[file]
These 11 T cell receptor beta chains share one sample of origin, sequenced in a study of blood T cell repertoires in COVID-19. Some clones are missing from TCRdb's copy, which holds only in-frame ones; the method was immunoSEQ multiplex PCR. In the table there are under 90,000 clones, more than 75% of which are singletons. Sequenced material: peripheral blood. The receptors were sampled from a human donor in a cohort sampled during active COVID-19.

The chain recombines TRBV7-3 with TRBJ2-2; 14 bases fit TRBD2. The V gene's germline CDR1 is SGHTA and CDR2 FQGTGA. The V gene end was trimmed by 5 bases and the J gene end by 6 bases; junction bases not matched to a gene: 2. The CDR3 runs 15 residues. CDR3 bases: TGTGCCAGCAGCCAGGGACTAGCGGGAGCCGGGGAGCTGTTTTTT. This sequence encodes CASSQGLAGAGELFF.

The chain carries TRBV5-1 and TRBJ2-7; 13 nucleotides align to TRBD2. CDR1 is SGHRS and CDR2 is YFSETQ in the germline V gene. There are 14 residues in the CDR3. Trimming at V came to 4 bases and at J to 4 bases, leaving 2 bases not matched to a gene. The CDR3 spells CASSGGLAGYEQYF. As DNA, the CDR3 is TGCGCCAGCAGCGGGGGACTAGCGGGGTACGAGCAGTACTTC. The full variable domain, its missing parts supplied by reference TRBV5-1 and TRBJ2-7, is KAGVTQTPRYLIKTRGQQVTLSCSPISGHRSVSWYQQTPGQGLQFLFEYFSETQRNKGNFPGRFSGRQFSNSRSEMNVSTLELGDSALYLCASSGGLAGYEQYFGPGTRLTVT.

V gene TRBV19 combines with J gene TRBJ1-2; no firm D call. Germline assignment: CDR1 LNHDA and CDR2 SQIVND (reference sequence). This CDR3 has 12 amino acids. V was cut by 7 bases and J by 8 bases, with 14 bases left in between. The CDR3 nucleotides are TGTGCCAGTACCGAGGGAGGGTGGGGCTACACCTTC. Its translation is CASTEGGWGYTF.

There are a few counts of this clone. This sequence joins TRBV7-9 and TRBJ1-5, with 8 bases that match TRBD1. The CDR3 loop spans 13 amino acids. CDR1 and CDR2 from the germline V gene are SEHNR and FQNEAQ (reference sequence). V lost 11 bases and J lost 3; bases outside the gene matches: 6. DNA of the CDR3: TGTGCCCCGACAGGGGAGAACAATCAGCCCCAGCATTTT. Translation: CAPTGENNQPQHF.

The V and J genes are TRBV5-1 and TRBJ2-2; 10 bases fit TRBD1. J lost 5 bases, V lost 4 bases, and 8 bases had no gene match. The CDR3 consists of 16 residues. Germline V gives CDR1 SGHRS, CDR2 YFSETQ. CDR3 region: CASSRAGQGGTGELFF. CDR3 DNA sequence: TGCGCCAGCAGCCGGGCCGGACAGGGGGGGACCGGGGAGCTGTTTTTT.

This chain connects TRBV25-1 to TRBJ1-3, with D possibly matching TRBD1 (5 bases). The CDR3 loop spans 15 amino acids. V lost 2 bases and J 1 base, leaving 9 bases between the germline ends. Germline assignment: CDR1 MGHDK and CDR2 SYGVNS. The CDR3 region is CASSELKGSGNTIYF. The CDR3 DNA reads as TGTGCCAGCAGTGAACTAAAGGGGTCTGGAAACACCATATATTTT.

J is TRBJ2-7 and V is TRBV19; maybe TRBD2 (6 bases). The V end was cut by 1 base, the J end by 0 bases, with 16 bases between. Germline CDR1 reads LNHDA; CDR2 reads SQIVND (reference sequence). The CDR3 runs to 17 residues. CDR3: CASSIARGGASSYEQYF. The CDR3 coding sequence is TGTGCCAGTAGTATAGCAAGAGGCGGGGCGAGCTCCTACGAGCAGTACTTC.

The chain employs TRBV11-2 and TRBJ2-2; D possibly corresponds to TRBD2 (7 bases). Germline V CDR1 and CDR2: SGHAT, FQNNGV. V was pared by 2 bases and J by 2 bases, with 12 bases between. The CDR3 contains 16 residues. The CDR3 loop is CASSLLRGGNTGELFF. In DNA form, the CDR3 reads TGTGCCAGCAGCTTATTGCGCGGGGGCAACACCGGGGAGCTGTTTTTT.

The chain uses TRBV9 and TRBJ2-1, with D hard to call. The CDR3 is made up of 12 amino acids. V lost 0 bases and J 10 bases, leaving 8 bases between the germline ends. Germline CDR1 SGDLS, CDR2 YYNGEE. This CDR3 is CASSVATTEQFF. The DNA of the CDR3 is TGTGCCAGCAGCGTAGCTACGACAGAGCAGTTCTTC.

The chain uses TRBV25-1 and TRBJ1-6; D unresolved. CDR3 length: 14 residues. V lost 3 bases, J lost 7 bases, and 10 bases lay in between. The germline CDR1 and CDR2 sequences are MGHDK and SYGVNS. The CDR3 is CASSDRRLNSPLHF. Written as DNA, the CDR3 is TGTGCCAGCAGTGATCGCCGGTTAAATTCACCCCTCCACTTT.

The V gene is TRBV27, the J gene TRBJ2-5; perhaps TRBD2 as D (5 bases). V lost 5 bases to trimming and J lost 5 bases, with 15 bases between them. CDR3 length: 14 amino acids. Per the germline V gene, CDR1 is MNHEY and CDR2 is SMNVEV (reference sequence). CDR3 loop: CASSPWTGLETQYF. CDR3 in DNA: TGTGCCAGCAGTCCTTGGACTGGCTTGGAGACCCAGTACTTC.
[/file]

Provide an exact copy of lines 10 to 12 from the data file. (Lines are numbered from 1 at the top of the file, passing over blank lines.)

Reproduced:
The chain uses TRBV9 and TRBJ2-1, with D hard to call. The CDR3 is made up of 12 amino acids. V lost 0 bases and J 10 bases, leaving 8 bases between the germline ends. Germline CDR1 SGDLS, CDR2 YYNGEE. This CDR3 is CASSVATTEQFF. The DNA of the CDR3 is TGTGCCAGCAGCGTAGCTACGACAGAGCAGTTCTTC.

The chain uses TRBV25-1 and TRBJ1-6; D unresolved. CDR3 length: 14 residues. V lost 3 bases, J lost 7 bases, and 10 bases lay in between. The germline CDR1 and CDR2 sequences are MGHDK and SYGVNS. The CDR3 is CASSDRRLNSPLHF. Written as DNA, the CDR3 is TGTGCCAGCAGTGATCGCCGGTTAAATTCACCCCTCCACTTT.

The V gene is TRBV27, the J gene TRBJ2-5; perhaps TRBD2 as D (5 bases). V lost 5 bases to trimming and J lost 5 bases, with 15 bases between them. CDR3 length: 14 amino acids. Per the germline V gene, CDR1 is MNHEY and CDR2 is SMNVEV (reference sequence). CDR3 loop: CASSPWTGLETQYF. CDR3 in DNA: TGTGCCAGCAGTCCTTGGACTGGCTTGGAGACCCAGTACTTC.